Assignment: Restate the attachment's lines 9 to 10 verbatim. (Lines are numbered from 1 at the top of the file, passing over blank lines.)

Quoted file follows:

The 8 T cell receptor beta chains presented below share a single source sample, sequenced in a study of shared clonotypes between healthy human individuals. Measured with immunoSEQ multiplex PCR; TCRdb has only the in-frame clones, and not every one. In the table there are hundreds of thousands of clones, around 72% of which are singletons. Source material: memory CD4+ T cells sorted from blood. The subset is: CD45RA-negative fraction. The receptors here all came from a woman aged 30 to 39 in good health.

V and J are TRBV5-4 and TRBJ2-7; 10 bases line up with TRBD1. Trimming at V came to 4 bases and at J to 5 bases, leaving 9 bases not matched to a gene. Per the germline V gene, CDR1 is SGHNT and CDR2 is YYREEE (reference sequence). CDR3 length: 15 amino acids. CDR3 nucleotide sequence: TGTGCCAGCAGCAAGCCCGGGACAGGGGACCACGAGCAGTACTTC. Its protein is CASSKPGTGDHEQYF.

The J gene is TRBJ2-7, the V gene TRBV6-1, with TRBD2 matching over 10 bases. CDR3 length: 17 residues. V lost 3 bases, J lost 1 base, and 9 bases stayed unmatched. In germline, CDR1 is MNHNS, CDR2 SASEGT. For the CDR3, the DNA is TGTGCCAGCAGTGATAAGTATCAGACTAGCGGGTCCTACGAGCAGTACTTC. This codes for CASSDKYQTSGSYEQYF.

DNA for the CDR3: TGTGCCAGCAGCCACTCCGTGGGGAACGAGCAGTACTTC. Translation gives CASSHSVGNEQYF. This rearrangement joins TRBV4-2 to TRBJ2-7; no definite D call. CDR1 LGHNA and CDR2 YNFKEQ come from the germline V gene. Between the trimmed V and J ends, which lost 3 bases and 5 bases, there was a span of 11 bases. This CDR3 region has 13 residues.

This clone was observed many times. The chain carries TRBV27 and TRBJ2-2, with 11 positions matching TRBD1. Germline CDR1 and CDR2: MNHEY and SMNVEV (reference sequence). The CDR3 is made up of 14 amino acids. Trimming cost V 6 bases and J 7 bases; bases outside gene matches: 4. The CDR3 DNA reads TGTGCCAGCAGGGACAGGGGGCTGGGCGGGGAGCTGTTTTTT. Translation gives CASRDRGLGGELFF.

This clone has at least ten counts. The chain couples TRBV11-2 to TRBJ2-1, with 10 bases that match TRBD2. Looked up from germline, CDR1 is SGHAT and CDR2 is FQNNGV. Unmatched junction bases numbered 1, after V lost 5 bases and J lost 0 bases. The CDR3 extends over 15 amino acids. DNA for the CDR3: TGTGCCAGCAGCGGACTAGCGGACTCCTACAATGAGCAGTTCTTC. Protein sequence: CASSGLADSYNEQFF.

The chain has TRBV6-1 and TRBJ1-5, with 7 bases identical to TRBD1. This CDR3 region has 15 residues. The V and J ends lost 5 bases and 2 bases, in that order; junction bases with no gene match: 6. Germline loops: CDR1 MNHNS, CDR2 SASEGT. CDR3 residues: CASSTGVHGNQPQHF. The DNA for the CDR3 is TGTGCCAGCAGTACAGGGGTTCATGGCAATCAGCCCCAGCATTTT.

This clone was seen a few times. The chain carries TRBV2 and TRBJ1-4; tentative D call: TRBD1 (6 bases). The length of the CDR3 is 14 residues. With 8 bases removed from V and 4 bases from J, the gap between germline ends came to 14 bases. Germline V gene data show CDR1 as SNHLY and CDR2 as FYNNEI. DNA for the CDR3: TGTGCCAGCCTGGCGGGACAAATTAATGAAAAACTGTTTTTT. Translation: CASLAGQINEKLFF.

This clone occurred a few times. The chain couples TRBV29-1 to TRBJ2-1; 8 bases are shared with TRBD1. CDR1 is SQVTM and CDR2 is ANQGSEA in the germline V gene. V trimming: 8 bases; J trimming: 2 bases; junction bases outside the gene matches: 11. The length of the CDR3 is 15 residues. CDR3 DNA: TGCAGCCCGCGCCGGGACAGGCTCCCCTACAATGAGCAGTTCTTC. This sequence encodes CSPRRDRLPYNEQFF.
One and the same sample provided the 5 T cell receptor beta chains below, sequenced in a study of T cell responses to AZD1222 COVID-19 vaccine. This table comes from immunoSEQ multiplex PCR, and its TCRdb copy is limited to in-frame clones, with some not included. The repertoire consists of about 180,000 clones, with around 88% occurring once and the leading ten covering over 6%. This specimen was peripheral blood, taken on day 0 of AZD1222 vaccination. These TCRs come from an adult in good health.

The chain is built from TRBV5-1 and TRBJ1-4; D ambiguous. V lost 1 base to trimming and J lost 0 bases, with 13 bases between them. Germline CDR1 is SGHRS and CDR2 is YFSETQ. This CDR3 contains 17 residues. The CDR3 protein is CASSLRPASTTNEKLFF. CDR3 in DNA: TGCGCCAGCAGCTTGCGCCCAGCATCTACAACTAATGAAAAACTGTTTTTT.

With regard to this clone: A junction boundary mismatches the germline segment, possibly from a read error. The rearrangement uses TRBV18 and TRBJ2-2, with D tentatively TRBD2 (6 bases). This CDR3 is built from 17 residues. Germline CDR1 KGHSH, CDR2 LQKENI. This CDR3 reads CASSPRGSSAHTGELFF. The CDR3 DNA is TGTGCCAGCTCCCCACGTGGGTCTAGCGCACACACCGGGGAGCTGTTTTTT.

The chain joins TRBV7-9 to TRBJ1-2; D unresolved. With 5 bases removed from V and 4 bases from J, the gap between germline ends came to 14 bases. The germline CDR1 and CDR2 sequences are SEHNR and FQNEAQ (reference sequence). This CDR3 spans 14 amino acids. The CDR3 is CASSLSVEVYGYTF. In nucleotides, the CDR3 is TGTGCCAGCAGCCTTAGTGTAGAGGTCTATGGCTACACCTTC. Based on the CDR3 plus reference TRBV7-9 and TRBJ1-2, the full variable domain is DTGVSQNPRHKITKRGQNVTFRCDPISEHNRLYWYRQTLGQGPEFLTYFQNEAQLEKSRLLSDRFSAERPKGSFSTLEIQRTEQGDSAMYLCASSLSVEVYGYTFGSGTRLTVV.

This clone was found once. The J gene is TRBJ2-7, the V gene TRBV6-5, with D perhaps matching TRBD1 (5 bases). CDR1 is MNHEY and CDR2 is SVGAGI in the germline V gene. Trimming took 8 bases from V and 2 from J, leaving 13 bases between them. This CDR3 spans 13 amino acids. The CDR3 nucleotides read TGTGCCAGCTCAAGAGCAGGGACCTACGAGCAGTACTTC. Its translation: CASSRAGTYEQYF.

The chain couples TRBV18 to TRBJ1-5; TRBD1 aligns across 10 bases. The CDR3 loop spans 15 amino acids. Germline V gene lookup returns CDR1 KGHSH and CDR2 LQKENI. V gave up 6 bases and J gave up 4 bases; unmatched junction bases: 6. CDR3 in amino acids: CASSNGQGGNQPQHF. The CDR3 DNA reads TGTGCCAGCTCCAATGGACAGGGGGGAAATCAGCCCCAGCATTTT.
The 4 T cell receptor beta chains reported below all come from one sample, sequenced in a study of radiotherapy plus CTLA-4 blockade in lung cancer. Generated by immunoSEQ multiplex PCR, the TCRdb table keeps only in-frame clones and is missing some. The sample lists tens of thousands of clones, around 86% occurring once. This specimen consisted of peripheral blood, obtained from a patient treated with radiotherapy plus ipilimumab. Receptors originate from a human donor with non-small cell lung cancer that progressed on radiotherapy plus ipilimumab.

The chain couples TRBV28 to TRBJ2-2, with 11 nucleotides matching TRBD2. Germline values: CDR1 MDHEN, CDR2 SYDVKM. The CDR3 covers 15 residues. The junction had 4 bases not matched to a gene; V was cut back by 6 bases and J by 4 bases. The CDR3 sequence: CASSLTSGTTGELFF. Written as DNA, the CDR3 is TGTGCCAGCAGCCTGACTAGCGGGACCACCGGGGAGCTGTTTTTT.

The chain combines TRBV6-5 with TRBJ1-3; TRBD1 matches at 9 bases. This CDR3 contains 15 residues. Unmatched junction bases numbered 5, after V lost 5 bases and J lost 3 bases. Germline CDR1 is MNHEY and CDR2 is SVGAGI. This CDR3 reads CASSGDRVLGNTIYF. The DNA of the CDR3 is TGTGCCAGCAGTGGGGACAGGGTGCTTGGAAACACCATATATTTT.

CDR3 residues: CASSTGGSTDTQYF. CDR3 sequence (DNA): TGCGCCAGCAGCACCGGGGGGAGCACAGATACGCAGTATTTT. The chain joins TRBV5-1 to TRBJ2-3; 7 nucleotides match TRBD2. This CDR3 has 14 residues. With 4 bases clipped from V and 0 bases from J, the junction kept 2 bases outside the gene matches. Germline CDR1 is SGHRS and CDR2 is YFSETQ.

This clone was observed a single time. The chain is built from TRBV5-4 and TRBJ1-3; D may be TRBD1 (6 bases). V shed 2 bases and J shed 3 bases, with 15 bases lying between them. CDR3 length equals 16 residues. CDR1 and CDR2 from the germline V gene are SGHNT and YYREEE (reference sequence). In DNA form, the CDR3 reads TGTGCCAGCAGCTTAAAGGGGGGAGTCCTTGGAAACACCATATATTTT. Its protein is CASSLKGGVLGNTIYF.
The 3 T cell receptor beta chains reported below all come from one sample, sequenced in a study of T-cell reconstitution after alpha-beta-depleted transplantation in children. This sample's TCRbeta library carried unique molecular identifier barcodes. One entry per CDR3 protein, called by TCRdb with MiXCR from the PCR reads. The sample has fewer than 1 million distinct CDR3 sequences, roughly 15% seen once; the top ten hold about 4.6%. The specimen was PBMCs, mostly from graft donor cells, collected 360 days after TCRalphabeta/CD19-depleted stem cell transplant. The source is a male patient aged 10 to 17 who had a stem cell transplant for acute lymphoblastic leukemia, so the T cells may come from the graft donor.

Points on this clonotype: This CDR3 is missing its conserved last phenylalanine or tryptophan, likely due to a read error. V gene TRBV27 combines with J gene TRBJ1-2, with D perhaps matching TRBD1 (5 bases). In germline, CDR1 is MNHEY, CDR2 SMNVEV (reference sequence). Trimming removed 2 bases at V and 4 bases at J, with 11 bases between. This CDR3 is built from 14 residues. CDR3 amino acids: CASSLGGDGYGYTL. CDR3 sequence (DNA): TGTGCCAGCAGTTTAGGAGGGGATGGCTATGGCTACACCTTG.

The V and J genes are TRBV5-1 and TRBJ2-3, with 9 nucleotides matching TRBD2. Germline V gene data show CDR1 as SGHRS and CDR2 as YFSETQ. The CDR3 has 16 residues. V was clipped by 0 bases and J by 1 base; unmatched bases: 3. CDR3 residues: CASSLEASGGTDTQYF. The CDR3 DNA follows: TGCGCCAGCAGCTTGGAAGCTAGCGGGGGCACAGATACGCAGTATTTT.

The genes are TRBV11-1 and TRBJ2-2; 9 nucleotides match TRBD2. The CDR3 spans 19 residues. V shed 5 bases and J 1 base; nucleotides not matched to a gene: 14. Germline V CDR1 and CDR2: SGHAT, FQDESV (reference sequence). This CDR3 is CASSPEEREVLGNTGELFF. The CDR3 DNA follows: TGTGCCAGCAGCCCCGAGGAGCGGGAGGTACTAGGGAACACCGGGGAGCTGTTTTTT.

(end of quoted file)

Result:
This clone occurred a few times. The chain couples TRBV29-1 to TRBJ2-1; 8 bases are shared with TRBD1. CDR1 is SQVTM and CDR2 is ANQGSEA in the germline V gene. V trimming: 8 bases; J trimming: 2 bases; junction bases outside the gene matches: 11. The length of the CDR3 is 15 residues. CDR3 DNA: TGCAGCCCGCGCCGGGACAGGCTCCCCTACAATGAGCAGTTCTTC. This sequence encodes CSPRRDRLPYNEQFF.
One and the same sample provided the 5 T cell receptor beta chains below, sequenced in a study of T cell responses to AZD1222 COVID-19 vaccine. This table comes from immunoSEQ multiplex PCR, and its TCRdb copy is limited to in-frame clones, with some not included. The repertoire consists of about 180,000 clones, with around 88% occurring once and the leading ten covering over 6%. This specimen was peripheral blood, taken on day 0 of AZD1222 vaccination. These TCRs come from an adult in good health.